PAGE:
DEV Community

Cover image for Practice makes your dreams come true
Eugene Dorfling
Eugene Dorfling

Posted on

Practice makes your dreams come true

I have believed inborn talent, and that everyone will find their own, for a long time. Until I realized that, in the end, you choose what you want to master and practice enough until you reach a point of unconscious competence.

I remember having a conversation with a couple at Afrika burn. They were telling me about their dreams and what they wanted to do with their lives, so I simply advised them to go and do it. A friendly girl overheard our conversation and asked me how I can tell people to simply do what they wanted to do. “Life doesn’t work like that,” she said, “you can’t just tell people to do what they want”.

Thinking about what she said made sense at first. But then I remembered when I was told to “go for it” and did, that life in fact does work like that.

A few years ago, while I was still looking to find my talent, I complained to my cousin that my life is pretty boring. I expected more out of life at the time and could not take the repetitive nature of my life anymore. He asked me what I really wanted to do with my life, I told him and he simply said to me “so go and do it”.

You see the mere fact that someone believed in me inspired confidence in myself that I can accomplish my dreams. My cousin is a guy that travels the world with no steady income, living day to day because he wants to. Hearing him tell me that dreams do come true, you only have to believe in yourself, and do what it takes to get closer to achieving them, changed my perspective completely.

Since then, I basically understood that you don’t only have to sit with the cards you are dealt, but that you are allowed to play with them as best you can to get to the outcome you want. We are allowed to have a dream, and most of all to go for it with everything we’ve got - however impossible it sounds.

Then I realized that once you conjure up the confidence to go for what you really want; you start out in the procrastination phase. You read up on everything three times, watching as many YouTube tutorials as possible. Some of us even spend most of our money on online courses and better equipment. But we don’t put in the work.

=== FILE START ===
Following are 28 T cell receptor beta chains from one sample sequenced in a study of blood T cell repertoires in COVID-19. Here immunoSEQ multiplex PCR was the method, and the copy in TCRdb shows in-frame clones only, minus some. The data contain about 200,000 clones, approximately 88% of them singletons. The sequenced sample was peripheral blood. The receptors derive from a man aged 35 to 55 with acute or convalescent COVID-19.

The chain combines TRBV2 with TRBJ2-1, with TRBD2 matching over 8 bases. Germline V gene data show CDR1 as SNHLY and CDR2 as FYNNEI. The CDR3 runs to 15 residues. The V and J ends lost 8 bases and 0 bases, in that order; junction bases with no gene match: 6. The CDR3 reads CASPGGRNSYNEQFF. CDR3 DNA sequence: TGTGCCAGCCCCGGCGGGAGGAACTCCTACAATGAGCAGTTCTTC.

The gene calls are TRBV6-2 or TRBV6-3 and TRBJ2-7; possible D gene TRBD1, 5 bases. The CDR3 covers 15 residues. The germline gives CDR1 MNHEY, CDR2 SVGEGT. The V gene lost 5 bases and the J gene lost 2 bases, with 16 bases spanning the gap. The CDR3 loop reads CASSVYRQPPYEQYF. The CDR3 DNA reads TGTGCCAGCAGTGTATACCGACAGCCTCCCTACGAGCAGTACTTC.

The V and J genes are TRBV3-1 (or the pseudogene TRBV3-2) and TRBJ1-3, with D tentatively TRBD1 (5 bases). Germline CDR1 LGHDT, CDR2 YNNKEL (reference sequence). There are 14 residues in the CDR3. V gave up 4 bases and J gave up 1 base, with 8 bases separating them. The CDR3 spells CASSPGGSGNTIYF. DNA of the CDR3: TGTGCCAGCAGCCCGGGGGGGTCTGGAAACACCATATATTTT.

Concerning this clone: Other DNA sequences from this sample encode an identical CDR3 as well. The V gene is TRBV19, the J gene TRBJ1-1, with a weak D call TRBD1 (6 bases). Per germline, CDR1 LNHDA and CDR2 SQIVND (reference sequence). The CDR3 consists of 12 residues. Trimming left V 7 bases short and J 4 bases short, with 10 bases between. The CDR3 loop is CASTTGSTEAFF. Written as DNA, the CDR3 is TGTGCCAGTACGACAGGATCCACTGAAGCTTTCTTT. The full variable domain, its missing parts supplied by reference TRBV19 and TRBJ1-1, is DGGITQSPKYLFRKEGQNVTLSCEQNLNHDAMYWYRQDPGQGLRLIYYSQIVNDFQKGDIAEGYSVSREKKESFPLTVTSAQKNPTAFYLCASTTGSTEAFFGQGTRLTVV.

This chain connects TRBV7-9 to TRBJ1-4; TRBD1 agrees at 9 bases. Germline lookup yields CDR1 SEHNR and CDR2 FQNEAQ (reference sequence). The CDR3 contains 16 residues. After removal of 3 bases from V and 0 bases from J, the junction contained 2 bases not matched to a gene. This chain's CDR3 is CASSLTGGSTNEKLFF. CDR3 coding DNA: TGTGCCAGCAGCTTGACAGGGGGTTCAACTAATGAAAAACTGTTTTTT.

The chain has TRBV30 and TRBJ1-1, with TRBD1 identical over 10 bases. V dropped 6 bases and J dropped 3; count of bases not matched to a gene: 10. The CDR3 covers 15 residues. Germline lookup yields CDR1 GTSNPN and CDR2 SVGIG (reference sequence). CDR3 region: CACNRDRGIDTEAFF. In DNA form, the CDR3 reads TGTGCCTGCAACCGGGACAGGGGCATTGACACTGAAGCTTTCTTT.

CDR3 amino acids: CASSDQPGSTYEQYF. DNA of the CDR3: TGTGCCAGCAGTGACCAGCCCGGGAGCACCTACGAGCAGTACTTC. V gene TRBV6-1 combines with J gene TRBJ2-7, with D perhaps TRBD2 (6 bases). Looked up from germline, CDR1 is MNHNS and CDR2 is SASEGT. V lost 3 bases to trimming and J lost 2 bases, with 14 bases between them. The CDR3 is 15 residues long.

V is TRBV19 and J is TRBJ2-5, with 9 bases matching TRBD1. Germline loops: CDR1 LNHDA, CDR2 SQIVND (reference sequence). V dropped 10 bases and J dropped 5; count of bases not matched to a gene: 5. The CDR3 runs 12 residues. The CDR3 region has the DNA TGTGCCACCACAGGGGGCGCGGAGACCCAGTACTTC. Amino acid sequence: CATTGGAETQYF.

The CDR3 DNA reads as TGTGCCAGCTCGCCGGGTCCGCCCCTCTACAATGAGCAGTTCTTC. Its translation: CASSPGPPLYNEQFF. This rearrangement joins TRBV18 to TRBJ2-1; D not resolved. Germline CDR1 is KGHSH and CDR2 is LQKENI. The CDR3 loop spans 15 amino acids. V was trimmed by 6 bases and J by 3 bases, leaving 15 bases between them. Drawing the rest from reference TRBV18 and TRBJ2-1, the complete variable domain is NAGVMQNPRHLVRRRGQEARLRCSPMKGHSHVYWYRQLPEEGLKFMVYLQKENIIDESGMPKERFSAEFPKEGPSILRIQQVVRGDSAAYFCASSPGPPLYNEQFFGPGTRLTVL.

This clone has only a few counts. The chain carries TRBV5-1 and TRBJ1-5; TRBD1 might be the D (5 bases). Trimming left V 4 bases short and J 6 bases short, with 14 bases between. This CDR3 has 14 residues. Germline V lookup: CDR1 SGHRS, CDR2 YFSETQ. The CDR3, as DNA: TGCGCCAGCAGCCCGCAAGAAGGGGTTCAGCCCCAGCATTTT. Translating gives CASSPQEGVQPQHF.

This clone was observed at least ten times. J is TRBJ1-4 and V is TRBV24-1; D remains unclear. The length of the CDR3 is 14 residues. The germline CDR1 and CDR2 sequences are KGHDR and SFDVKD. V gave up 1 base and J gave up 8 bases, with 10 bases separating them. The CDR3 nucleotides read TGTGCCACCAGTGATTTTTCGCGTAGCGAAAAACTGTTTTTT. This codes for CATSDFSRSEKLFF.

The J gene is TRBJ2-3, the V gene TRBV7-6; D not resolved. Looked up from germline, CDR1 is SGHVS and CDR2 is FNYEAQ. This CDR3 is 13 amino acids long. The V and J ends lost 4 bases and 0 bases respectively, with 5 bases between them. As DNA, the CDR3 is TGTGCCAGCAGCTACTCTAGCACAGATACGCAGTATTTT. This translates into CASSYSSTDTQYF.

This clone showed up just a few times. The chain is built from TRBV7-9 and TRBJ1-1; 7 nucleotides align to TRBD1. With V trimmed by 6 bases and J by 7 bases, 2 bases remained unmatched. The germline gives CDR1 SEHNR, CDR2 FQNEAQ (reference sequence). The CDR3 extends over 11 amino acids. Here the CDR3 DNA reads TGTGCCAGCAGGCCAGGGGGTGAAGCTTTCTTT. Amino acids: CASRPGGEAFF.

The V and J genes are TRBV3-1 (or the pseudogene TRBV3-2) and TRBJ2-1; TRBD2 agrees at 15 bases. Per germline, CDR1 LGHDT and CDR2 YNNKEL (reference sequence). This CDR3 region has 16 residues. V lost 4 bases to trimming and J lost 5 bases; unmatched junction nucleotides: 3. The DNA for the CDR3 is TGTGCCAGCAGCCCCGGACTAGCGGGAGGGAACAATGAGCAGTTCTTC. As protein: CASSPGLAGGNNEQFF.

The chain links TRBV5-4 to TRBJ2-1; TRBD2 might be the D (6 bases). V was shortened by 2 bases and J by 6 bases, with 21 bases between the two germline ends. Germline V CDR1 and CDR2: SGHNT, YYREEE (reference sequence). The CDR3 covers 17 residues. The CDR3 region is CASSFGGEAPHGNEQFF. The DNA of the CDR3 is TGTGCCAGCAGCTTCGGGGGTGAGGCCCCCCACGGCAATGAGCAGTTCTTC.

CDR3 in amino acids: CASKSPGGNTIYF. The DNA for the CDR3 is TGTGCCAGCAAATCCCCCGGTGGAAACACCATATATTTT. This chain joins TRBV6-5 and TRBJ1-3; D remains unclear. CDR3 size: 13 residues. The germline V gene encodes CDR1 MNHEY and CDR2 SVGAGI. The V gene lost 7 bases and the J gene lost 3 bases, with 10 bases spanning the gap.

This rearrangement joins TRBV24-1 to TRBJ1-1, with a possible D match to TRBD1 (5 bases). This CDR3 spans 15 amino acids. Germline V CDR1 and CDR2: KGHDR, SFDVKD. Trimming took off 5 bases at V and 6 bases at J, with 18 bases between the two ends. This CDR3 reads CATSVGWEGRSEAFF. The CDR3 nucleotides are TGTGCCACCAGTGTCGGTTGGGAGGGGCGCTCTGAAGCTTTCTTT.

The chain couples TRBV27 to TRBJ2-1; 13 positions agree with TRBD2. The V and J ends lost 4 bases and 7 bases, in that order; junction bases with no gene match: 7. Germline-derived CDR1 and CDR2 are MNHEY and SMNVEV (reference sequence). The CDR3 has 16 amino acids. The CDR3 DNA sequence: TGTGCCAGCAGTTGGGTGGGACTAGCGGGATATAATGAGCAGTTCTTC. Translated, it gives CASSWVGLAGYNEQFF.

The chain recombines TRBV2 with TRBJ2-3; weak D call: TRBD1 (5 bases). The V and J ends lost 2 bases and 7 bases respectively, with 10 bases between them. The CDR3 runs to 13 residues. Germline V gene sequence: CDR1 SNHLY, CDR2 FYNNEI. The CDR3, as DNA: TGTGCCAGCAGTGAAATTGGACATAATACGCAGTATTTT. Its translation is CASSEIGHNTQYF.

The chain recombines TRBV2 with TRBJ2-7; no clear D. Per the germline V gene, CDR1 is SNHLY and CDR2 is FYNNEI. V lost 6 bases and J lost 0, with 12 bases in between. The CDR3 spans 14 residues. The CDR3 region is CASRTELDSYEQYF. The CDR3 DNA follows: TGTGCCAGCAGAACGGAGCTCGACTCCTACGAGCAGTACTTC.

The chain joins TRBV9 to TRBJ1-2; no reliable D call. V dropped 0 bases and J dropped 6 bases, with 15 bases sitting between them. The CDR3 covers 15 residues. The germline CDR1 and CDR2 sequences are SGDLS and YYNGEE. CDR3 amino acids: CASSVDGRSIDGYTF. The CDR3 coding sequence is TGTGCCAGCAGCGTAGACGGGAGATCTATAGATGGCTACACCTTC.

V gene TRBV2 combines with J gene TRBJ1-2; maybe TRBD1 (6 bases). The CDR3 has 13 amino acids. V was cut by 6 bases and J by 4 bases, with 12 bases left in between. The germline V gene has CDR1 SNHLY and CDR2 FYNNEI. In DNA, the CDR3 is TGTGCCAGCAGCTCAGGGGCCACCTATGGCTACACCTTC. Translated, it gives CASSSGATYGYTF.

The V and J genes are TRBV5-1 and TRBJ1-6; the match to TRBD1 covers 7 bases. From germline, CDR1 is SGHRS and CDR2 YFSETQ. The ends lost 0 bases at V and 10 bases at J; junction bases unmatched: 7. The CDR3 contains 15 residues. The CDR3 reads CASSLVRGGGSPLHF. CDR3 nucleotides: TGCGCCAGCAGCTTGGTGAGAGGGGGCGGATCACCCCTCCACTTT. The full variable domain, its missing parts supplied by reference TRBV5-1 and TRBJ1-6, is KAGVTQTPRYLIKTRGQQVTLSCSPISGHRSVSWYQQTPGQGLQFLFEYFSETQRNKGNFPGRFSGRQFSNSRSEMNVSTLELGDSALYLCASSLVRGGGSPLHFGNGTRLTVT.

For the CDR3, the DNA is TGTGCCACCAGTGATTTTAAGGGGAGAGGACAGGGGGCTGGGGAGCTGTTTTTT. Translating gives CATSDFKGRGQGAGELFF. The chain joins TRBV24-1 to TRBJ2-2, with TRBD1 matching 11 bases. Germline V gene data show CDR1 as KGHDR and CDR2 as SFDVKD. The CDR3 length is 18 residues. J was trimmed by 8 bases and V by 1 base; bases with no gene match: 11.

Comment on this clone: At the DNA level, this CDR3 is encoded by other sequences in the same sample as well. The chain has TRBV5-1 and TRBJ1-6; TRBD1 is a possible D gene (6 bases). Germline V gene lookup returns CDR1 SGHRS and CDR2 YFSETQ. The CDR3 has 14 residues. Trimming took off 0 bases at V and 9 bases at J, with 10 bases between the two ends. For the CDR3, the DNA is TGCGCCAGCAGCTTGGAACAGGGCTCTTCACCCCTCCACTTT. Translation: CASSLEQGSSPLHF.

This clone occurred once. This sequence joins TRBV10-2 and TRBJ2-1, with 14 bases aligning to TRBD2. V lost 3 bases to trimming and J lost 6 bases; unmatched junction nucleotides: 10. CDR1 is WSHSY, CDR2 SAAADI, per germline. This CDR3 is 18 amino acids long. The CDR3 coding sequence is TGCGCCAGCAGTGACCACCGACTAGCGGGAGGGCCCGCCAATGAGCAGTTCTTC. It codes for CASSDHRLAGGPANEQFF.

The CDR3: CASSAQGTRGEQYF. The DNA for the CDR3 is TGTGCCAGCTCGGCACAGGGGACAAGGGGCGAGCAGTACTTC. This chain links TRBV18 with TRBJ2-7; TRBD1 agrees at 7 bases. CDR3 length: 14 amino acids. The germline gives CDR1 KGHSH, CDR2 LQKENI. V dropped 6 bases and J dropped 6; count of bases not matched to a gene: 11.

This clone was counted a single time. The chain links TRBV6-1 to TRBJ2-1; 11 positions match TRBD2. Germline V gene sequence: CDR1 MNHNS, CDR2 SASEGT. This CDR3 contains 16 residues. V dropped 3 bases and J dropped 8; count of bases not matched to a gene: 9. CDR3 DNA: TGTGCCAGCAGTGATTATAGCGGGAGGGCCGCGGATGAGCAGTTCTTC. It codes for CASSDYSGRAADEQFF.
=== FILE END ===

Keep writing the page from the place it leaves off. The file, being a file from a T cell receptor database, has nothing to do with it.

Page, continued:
We are avoiding practice because practice is uncomfortable. Practice essentially means controlled failure. And we do not like failure, it does not feel good at all. But much like Joseph Campbell’s quote:
"The very cave you are afraid to enter turns out to be the source of what you are looking for".

The very act of practicing your chosen craft is what will make you a truly talented master. The thing is, in the beginning, you almost fail instantly and horribly. The practice is nothing near what you have imagined it to be, you were sure it would be more fun. It looked like so much fun when the masters did it.

Unfortunately, procrastinating practice often means that we overdo the theoretical part and we start to create a picture in our minds of how it “should” be done. This causes us to lose our sense of wonder, curiosity, and joy for practicing our craft. This is also where most people quit and start believing in inborn talent again.

We become frustrated because what we produce is nothing near what we envisioned it to be. Because you have watched so many videos on the subject you can almost confidently reproduce what the masters do, in your mind. But when you practice it in reality your fingers don’t know the way yet.

You see you still need to transfer all the theory in your mind to your fingers and keep practicing until your fingers can do the task without the need for your mind to guide them.

Like when starting off playing guitar... you can picture yourself playing a Hendrix solo, just jamming along with some nice beats, you could even have a good idea of the theory sorted in your mind. But when you start playing that guitar your fingers have no idea where to go, and when you find the correct spot, your finger does not have the strength to press down hard enough for a clear sound yet. Also, your hands cannot stretch like they are supposed to, to form the shapes needed to play the chords correctly.

Even with writing and coding, you can read and study as much theory as you like, what makes you exceptional will always be focused practice. I say focussed because as my mentor would say “a lot of people have been driving for 10 000 hours and still drive poorly”, meaning merely repeating steps doesn’t necessarily make you better at them. You need to focus on improving every time you take the next step.

You should balance theory with practice in order to get better. I am still typing faster and faster every day, pressing fewer wrong keys on the keyboard, one day I will be as fast as those veteran coders. But by then keyboards will probably be old fashion and we will be using some touchless interface.

So, when you can imagine things perfectly in theory but in practice you fumble, you can assume that you have been working hard on developing the theory part of it all but you are lacking in the practical side of things. You need more practice.

That why practice is so important - it is almost as important as learning the theory but honing your skill day by day is what will lead you to mastery.

So, the whole process of reaching for the stars can be summed up as follows: You start out with unconscious incompetence. Then with curiosity, you gain awareness of your dream and reach conscious incompetence. You then start studying and learning more about it which leads to conscious competence. With focussed practice over time, you reach mastery or unconscious competence. Like tying your shoes, you don’t think about that anymore, your hand does that automatically.

Discussion (0)